Vanguard Dynamics is a Californian firm that primarily produces installation and commercial speakers. So you won’t be surprised to hear that you can buy the VAIL Amp as part of a package with installation speakers. We’re sure that in that role it will do as well as any 30W amp pressed into servicing such speakers. And you can see how well this would work as a practical matter. The speakers are installed, perhaps in the ceiling. The VAIL Amp with its Echo Dot is installed, most likely, on a wall. Importantly, it can be placed so as to most reliably hear your commands. The bane of many voice-controlled speakers is that with the microphones and speakers in the same unit, the former can’t hear you over the music produced by the latter. The VAIL Amp usefully separates microphone and speakers.

With everything wall or ceiling installed, you have a visually inconspicuous but much higher performance voice-controlled audio system. Plus, of course, it will do all other Alexa things for you, like control certain powered appliances, answer your questions and so on. Whenever Alexa needs to speak to you, her voice will emerge from the speakers connected to the VAIL Amp — which can be a bit spooky if you’re used to Alexa or Google coming from a tiny little driver in the corner. And, of course, you can control the volume level by spoken command.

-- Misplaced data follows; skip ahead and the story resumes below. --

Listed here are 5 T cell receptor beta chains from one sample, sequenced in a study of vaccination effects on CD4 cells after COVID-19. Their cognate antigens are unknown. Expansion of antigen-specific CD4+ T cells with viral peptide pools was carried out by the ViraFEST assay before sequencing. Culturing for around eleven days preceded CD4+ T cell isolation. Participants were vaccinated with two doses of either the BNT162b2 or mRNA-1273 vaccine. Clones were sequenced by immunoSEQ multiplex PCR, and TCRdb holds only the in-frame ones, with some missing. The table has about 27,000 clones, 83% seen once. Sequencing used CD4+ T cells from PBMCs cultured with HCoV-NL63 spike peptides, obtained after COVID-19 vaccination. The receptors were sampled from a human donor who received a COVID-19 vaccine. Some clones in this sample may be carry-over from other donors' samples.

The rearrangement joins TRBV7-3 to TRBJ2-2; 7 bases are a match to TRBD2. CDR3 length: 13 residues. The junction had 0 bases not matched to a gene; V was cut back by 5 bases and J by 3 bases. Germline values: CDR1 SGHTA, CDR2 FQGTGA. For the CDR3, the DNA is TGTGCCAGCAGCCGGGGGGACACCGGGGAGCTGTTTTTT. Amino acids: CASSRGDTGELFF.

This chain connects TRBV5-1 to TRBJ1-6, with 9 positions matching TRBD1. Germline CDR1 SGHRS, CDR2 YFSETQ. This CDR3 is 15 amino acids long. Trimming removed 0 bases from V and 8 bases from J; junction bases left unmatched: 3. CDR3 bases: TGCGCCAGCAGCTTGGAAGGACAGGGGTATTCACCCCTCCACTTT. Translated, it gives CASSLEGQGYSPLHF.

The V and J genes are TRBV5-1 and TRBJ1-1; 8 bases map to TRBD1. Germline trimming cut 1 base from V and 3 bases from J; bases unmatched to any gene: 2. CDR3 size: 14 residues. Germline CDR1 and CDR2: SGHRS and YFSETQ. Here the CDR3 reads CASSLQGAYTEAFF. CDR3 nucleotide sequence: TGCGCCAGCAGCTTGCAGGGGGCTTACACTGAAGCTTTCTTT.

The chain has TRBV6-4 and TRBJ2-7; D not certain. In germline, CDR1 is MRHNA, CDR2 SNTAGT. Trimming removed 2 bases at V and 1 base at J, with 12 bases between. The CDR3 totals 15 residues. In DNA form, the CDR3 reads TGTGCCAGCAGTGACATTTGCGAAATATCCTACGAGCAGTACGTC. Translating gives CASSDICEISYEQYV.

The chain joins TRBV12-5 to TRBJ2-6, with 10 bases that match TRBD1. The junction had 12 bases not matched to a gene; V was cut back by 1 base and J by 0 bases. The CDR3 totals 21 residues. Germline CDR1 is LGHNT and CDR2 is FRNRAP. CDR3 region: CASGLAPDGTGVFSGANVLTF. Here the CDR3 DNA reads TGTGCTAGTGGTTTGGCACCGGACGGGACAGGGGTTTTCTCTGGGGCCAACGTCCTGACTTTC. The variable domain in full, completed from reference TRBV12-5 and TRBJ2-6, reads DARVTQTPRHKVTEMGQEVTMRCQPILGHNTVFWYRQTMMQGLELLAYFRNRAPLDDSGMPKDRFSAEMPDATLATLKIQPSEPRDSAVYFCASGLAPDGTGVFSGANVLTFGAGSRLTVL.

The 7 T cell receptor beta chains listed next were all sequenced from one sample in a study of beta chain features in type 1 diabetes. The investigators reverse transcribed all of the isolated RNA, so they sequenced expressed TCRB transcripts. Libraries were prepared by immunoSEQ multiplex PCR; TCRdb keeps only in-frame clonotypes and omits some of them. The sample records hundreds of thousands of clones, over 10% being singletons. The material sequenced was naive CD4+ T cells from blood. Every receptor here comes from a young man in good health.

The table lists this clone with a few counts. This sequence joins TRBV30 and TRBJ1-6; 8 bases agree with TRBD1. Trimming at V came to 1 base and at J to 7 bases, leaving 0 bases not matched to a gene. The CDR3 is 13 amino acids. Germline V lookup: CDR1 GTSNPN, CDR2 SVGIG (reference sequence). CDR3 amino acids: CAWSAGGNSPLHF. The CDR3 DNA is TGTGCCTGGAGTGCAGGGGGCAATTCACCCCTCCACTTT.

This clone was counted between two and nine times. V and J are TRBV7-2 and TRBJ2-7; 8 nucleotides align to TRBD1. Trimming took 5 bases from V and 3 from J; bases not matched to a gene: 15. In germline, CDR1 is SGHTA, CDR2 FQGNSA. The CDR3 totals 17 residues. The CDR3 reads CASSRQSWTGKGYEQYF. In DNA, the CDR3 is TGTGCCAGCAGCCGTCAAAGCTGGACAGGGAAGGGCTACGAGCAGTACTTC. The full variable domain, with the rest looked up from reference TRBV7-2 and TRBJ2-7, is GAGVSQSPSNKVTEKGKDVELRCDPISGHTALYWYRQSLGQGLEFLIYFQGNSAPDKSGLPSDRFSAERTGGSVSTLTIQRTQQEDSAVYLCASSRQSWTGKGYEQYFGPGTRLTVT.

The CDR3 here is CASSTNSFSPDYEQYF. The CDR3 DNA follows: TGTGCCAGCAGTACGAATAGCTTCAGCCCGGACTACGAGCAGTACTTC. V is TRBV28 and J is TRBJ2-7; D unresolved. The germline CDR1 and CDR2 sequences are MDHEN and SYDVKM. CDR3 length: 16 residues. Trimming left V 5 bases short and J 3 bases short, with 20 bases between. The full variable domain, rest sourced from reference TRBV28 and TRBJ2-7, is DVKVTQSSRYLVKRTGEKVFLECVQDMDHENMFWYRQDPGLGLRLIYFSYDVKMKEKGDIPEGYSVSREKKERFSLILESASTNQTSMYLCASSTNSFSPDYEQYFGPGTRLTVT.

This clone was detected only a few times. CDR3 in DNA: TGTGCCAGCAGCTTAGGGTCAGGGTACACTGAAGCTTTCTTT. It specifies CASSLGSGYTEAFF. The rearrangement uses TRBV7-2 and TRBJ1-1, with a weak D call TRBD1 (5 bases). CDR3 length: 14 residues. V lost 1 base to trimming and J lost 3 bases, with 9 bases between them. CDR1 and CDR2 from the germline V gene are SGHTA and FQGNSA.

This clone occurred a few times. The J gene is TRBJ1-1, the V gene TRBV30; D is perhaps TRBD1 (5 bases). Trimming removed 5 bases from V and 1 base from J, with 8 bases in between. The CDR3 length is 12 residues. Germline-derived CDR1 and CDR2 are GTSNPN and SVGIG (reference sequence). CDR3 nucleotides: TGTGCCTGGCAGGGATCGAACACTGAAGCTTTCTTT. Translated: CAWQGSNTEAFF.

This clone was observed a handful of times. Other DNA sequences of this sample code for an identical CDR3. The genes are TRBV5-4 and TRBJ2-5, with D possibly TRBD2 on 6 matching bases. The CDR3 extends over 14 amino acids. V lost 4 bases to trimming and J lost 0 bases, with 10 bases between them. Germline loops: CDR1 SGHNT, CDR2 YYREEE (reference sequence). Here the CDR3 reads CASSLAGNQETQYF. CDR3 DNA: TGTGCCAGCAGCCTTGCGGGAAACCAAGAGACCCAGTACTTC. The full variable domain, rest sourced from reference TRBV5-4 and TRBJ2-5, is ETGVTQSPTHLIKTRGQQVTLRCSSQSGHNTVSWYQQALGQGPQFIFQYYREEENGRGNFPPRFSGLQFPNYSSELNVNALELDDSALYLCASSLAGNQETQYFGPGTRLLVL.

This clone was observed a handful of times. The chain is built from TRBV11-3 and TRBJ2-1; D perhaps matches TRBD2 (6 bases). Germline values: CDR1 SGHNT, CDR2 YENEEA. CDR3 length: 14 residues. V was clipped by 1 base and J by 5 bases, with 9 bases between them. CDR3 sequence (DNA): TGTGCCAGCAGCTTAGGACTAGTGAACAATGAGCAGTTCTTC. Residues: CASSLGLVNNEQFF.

We did our listening in part with a pair of installation speakers. These are a pair from a well-known brand, and they feature an 8-inch bass/midrange and 20mm tweeter. They normally perform the function of ‘Height’ speakers in our Dolby Atmos/DTS:X listening room. The rest we did with a pair of high-quality, largish stand-mounted speakers.